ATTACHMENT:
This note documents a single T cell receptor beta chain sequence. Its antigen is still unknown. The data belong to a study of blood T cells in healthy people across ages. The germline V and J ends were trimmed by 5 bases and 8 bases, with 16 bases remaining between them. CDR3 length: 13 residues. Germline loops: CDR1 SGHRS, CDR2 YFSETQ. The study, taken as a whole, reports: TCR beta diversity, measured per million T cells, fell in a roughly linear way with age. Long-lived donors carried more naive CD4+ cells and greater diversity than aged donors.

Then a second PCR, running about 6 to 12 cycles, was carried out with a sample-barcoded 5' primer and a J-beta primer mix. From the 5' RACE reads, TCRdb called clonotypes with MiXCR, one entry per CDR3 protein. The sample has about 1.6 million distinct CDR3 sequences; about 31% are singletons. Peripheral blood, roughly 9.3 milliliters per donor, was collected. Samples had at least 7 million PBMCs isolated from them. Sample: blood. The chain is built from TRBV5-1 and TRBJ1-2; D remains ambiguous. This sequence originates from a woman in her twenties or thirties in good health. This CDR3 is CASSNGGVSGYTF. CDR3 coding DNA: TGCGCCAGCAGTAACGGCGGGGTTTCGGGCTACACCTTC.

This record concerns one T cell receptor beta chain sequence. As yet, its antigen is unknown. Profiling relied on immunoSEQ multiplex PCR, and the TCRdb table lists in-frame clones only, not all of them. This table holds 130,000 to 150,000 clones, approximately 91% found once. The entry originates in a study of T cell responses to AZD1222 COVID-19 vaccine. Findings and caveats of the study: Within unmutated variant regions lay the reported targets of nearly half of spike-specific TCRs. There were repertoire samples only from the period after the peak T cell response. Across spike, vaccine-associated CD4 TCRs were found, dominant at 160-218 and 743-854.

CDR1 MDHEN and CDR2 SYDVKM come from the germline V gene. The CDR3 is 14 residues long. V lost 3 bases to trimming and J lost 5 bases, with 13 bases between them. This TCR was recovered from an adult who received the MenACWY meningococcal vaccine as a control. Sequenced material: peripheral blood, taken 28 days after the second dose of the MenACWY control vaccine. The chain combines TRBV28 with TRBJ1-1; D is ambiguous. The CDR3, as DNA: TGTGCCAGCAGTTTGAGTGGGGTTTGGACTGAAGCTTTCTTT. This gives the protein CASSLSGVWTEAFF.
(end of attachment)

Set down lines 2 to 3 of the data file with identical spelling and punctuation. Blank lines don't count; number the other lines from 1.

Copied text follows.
Then a second PCR, running about 6 to 12 cycles, was carried out with a sample-barcoded 5' primer and a J-beta primer mix. From the 5' RACE reads, TCRdb called clonotypes with MiXCR, one entry per CDR3 protein. The sample has about 1.6 million distinct CDR3 sequences; about 31% are singletons. Peripheral blood, roughly 9.3 milliliters per donor, was collected. Samples had at least 7 million PBMCs isolated from them. Sample: blood. The chain is built from TRBV5-1 and TRBJ1-2; D remains ambiguous. This sequence originates from a woman in her twenties or thirties in good health. This CDR3 is CASSNGGVSGYTF. CDR3 coding DNA: TGCGCCAGCAGTAACGGCGGGGTTTCGGGCTACACCTTC.

This record concerns one T cell receptor beta chain sequence. As yet, its antigen is unknown. Profiling relied on immunoSEQ multiplex PCR, and the TCRdb table lists in-frame clones only, not all of them. This table holds 130,000 to 150,000 clones, approximately 91% found once. The entry originates in a study of T cell responses to AZD1222 COVID-19 vaccine. Findings and caveats of the study: Within unmutated variant regions lay the reported targets of nearly half of spike-specific TCRs. There were repertoire samples only from the period after the peak T cell response. Across spike, vaccine-associated CD4 TCRs were found, dominant at 160-218 and 743-854.